Arkansas Severe Storms, Tornadoes, and Flooding (DR-4000)
Incident period: May 24, 2011 to May 26, 2011
Major Disaster Declaration declared on July 8, 2011
Updates and Articles, Blogs, and News Releases
August 5, 2011
LITTLE ROCK, Ark. -- Franklin and Johnson county residents who sustained damage or loss as a result of the tornadoes and storms that struck May 24-26 have just one month left to register for disaster-related assistance from the state and the Federal Emergency Management Agency (FEMA).
August 4, 2011
RECOVERY ASSISTANCE FLOWS QUICKLY TO ARKANSANS AFTER JULY 8 DECLARATION The spring storms and tornadoes that tore across Arkansas, plus the extensive flooding that caused so much further destruction, brought some 300 FEMA specialists to Arkansas in response to the May 2 presidential disaster declaration. Those specialists were still working in the state, many of them helping survivors apply for assistance, find temporary housing and begin home repairs, when tornadoes cut across Franklin, Johnson and Crawford counties in late May, leaving more devastation in their wake.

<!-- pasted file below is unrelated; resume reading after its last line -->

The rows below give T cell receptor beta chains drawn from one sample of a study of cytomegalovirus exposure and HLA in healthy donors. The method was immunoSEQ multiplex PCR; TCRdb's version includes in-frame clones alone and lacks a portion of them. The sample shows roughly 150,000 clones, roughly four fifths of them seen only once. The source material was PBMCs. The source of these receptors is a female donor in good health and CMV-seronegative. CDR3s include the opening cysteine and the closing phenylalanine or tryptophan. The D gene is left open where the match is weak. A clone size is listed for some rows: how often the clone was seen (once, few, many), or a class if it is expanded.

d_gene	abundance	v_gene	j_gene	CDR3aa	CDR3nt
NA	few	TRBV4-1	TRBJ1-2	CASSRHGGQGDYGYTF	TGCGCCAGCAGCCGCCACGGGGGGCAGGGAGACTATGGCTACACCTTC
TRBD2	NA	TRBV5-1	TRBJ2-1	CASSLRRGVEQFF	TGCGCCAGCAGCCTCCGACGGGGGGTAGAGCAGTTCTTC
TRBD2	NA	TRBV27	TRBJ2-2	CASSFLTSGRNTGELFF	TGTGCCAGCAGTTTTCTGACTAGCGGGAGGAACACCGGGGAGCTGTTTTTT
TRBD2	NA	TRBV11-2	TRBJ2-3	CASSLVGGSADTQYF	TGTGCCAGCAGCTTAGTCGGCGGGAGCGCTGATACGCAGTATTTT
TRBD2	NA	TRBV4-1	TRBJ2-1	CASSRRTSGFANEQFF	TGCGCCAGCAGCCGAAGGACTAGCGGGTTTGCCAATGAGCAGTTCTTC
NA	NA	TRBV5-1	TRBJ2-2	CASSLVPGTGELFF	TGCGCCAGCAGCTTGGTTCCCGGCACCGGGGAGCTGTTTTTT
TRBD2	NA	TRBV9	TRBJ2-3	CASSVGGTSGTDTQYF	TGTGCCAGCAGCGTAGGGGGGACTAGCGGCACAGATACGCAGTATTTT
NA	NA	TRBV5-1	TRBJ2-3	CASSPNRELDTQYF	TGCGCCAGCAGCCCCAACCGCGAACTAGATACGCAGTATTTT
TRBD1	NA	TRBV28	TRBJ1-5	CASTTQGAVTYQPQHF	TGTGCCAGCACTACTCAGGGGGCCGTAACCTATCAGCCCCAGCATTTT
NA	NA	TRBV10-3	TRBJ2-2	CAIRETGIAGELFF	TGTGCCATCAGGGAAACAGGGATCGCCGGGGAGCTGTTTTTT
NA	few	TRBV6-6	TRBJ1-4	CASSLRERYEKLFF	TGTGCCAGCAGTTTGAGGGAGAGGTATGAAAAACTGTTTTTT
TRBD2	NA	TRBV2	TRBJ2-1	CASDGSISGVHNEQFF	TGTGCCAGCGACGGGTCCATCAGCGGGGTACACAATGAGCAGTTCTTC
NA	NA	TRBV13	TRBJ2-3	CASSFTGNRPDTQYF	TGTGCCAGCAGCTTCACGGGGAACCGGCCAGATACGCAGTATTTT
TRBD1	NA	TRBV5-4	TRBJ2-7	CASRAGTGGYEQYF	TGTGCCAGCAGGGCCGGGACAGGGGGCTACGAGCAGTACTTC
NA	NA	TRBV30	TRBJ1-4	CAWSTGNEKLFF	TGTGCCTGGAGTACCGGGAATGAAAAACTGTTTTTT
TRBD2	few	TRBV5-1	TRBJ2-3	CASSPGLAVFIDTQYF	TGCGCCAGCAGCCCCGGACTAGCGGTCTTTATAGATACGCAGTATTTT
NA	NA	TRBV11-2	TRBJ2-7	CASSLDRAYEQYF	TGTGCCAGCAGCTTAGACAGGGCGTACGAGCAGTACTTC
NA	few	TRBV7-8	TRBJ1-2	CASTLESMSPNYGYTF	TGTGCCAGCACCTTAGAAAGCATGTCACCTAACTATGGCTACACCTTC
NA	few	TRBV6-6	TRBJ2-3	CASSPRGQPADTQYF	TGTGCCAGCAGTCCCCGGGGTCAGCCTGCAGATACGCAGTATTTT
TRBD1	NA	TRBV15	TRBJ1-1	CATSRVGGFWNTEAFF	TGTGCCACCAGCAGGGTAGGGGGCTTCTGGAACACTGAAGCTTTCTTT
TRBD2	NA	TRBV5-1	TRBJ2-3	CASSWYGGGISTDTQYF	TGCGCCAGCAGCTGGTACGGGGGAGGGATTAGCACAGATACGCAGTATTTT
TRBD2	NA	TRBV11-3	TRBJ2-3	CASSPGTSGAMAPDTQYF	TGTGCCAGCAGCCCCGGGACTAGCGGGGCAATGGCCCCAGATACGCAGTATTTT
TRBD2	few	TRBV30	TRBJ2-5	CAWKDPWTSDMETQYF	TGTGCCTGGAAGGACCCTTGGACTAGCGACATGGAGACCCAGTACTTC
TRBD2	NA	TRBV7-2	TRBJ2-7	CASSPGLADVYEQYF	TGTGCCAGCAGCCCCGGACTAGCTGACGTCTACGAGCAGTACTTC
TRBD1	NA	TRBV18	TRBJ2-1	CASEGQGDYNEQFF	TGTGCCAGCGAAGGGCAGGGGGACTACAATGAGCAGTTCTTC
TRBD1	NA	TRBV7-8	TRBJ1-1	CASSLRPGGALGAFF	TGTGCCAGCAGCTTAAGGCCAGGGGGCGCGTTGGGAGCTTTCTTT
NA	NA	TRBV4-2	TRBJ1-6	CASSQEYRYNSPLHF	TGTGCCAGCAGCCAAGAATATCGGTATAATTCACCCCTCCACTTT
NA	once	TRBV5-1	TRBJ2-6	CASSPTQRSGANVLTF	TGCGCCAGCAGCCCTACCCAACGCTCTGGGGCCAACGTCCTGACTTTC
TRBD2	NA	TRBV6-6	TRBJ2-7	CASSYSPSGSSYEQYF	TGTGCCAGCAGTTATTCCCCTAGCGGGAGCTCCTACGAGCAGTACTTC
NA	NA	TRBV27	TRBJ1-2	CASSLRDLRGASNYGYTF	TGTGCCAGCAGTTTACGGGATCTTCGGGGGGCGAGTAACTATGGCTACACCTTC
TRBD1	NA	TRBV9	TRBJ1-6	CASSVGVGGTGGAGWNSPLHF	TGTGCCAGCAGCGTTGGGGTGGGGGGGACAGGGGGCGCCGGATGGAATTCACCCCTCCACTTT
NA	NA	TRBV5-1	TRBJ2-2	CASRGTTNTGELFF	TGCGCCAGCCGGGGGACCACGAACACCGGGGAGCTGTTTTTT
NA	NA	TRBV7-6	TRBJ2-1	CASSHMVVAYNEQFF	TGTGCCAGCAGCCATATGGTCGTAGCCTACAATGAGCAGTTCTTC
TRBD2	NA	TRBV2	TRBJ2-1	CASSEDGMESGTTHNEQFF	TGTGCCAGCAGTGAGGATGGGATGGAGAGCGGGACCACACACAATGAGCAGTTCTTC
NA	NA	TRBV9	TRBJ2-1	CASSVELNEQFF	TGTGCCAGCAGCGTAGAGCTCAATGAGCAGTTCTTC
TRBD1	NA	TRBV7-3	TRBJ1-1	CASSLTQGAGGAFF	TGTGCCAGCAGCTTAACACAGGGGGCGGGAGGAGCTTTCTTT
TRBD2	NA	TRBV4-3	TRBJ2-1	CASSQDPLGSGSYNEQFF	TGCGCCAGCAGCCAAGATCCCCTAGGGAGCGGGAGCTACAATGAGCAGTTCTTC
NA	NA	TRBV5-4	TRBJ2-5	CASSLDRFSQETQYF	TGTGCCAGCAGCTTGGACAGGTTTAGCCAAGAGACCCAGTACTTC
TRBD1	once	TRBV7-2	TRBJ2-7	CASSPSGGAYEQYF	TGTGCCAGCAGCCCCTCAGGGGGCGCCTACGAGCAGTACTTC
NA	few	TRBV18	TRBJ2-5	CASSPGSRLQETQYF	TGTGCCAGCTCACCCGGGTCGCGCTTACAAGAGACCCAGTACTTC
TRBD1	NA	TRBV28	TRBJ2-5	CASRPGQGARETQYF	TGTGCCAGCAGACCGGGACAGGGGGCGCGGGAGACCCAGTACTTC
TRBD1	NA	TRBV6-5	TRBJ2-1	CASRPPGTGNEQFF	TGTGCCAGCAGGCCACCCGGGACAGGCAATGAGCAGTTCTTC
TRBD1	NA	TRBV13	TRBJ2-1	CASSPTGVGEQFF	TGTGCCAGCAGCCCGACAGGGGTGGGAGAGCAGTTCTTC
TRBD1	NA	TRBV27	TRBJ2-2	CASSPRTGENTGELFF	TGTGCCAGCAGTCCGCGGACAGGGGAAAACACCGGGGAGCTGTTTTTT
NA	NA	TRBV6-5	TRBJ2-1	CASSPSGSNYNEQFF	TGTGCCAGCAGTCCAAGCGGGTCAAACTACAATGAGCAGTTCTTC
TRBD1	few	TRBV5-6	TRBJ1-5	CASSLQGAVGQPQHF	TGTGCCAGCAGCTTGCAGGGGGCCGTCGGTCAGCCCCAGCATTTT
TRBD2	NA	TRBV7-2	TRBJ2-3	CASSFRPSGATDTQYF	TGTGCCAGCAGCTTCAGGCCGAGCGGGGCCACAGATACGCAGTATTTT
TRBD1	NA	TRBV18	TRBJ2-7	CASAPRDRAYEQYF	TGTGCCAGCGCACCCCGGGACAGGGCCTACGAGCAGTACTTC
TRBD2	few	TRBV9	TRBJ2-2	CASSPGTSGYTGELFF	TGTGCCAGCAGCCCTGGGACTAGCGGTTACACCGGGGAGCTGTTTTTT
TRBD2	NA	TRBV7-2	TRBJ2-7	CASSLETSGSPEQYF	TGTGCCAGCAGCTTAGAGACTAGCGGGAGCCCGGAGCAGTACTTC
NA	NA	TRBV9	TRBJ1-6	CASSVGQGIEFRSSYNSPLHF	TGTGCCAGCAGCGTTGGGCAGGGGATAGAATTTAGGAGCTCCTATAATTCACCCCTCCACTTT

August 4, 2011
LITTLE ROCK, Ark. -- More than $1.4 million in state and federal disaster assistance is already making its way to tornado survivors in Franklin and Johnson counties, and the Federal Emergency Management Agency (FEMA) urges residents to spend the money wisely. The state and FEMA provide assistance to eligible Arkansans primarily as Housing Assistance and/or as Other Needs Assistance (ONA). Federal assistance also is available to qualified Arkansans in the form of low-interest disaster loans from the U.S. Small Business Administration.
August 1, 2011
LITTLE ROCK, Ark. -- State and federal assistance for two active disaster recovery missions in Arkansas has reached $36.5 million, according to the Arkansas Department of Emergency Management (ADEM) and the Federal Emergency Management Agency (FEMA).
July 28, 2011
LITTLE ROCK, Ark. -- The recent flooding in Arkansas has underscored a painful truth: flooding can occur anywhere, at any time. And with hurricane season already under way, Arkansas could be at risk of flooding again. In fact, flooding is America's most common natural disaster. Yet homeowner insurance policies do not cover flood damage.
July 26, 2011
LITTLE ROCK, Ark. -- In Arkansas neighborhoods hit hard by back-to-back storms, tornadoes and floods this spring, state and federal Individual Assistance grants and loans are helping eligible residents meet their urgent storm-related needs and get back into repaired homes. But another element of disaster assistance affects entire communities, although usually not in the immediate and direct way Individual Assistance programs do. This form of assistance makes a difference to the state, state agencies, local governments and certain nonprofit organizations.